Building a FUSE fs.

Sean McNamara smcnam at
Sat Jul 2 11:08:36 PDT 2011


On Sat, Jul 2, 2011 at 1:48 PM, Stef Bon <stefbon at> wrote:
> Hi,
> I'm building an audio-format-decode fs, and would like to use
> Gstreamer for that. Hurray!
> (I've found some other FUSE fs's using Gstreamer....)
> Now, haven't been programming Gstreamer before, and I have some questions.
> How can I make a prog determine the audio conversions supported? Or
> are there tooo many?
> And how do I program a a "chain", from one format to another.
> I've read some of the documentation, and it looks it's a chain of
> various steps. How do I know what steps,
> and in what order?

It's called a pipeline. Video works in a similar way, but I'm just
going to talk about audio here.

The catch-all format of an audio conversion pipeline is something like this:

<src> ! decodebin2 ! audioconvert ! <encoder> ! <sink>

where <src> is a source element, <encoder> is an encoder element,
<sink> is a sink element, and the other two are the names of actual
element classes that you'll need.

The formats that can be decoded and/or demuxed by decodebin2 depends
on what plugins are installed by your gstreamer installation.

The formats that can be encoded and/or muxed depends on which encoder
element you choose.

Keep in mind that encodebin, a fairly new element in gst-plugins-base,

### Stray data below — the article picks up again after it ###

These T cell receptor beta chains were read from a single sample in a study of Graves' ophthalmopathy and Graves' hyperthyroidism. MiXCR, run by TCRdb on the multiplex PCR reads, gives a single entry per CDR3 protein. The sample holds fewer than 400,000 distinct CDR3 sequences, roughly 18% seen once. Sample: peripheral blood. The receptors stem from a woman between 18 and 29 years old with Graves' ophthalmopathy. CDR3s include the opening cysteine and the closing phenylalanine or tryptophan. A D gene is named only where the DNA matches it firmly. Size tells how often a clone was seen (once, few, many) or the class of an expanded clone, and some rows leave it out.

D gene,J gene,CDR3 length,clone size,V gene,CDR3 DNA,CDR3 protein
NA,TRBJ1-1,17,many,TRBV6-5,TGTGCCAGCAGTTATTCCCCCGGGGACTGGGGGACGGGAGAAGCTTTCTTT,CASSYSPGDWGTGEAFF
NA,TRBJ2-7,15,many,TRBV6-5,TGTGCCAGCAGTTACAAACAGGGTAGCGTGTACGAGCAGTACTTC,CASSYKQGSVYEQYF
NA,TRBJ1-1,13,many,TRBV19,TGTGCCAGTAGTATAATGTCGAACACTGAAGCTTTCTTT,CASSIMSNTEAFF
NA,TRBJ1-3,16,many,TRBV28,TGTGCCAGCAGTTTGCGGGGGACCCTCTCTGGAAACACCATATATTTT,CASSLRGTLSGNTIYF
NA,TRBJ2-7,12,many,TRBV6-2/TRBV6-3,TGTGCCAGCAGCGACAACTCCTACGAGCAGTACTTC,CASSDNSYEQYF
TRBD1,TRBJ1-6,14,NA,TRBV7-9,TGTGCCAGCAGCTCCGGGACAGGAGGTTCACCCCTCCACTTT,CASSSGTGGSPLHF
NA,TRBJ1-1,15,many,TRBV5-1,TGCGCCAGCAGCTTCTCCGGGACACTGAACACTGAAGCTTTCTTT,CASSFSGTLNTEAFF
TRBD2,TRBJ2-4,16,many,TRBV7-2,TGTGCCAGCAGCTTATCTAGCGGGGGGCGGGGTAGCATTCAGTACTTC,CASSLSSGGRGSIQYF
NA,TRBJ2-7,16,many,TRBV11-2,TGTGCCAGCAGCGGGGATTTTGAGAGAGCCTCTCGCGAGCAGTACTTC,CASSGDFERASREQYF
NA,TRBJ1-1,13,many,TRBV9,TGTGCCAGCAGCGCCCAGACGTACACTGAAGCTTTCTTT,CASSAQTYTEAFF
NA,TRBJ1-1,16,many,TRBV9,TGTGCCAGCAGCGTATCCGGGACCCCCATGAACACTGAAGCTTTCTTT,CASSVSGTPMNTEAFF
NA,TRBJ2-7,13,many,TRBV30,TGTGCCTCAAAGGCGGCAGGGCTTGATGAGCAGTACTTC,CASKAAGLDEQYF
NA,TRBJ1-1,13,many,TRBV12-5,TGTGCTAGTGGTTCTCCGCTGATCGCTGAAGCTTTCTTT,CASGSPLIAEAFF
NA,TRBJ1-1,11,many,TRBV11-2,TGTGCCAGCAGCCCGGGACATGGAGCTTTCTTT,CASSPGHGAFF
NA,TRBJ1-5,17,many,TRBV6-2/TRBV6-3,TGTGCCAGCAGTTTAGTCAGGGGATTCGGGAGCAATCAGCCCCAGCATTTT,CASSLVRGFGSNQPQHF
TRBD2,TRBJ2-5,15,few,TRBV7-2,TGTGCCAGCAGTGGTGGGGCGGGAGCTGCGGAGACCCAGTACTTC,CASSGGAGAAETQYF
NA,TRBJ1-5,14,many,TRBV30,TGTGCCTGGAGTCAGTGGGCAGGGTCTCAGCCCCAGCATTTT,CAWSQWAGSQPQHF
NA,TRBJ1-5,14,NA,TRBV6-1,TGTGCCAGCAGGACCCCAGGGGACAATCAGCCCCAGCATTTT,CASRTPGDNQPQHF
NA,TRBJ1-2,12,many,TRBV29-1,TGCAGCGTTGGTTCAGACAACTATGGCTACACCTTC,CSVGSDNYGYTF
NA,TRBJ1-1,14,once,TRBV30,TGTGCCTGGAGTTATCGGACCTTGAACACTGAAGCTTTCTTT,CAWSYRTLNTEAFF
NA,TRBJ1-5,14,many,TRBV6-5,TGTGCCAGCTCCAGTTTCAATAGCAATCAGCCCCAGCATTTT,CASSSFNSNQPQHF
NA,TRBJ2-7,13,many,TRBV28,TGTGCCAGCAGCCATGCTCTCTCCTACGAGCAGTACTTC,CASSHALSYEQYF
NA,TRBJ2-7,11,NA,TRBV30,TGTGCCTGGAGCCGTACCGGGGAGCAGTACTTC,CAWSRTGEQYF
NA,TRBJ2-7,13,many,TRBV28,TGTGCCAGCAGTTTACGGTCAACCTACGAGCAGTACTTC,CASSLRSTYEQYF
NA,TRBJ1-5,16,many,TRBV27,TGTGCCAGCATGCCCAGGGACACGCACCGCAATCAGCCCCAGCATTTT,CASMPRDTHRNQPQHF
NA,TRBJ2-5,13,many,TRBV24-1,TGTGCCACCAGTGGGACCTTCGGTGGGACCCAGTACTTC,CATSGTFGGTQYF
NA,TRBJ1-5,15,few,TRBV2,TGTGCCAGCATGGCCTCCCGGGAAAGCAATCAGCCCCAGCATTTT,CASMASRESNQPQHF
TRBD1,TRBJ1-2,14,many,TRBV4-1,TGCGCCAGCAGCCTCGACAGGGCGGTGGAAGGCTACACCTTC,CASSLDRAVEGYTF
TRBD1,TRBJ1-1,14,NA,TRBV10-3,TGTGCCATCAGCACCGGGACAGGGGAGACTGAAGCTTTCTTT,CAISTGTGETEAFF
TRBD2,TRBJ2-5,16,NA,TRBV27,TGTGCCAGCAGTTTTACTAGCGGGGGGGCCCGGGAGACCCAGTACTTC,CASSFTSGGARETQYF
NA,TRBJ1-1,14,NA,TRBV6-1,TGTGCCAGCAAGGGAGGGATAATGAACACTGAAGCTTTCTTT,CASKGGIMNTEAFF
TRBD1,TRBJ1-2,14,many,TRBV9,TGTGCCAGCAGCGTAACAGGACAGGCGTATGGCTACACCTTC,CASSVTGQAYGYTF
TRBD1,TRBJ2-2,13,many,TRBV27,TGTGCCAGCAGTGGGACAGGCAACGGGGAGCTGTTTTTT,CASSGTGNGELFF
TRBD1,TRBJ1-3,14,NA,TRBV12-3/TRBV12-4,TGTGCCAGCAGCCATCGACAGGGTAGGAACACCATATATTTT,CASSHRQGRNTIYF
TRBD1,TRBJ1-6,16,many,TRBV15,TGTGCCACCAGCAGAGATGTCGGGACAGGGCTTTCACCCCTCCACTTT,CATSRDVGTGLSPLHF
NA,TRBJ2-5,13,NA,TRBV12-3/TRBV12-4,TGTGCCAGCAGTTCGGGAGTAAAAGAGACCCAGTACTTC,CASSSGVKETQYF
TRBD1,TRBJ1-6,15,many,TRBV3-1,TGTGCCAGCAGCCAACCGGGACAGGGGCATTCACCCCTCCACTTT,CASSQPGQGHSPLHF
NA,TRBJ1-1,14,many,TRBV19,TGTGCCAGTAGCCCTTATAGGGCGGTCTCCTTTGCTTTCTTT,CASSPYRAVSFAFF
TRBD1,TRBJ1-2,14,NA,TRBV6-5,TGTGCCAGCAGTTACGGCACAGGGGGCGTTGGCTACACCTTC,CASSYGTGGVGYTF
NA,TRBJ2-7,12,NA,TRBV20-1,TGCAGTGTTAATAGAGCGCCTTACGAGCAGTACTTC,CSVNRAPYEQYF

can basically encapsulate the entire "guts" of the pipeline except for
the source and sink as stated above:

<src> ! encodebin ! <sink>

All you have to do then is specify the desired profile to the
encodebin by setting the profile property.

There's an example of getting all the existing profiles on the system
in the docs:

This would make it easy to discover all the possible output formats in
a user-friendly way, rather than trying to determine all the formats
manually from the caps supported by encoders on the system.

And it's nice that encodebin supports automatic passthrough if your
input data is already in the output format; so for example if you
wanted to "convert" from MP3 to MP3, it would just pass it through
instead of re-encoding (causing loss of data).

Only downside of encodebin is that it's relatively new, and thus has
less thorough testing in real-world applications. But I think it
should be, at least, interesting to try it out and see if it works for
you, and if not, report a bug.

Last thing I would suggest is to download DevHelp (if you're
developing on GNU/Linux, BSD, or another platform where Gnome is
supported) and grab the gstreamer docs. It's nice to be able to access
the gstreamer docs from within devhelp, and many of the element
classes and base classes have example C code in the docs.

If you're confused by the notation I used above, with an exclamation
point between elements, that's what's called "gst-launch syntax",
because you can pass that kind of string to the console command
gst-launch-0.10. For example:

$ gst-launch-0.10 audiotestsrc ! volume volume=0.10 ! audioconvert !

The pipeline must always contain at least one source (abbreviated src)
and at least one sink. A source is where data originates from outside
the gstreamer environment (a file, the network, etc), and a sink is
where data exits the gstreamer environment (a file, the network, sound
card, etc).

All of that is covered in the app developer docs:



> Thanks in advance,
> Stef
> _______________________________________________
> gstreamer-devel mailing list
> gstreamer-devel at

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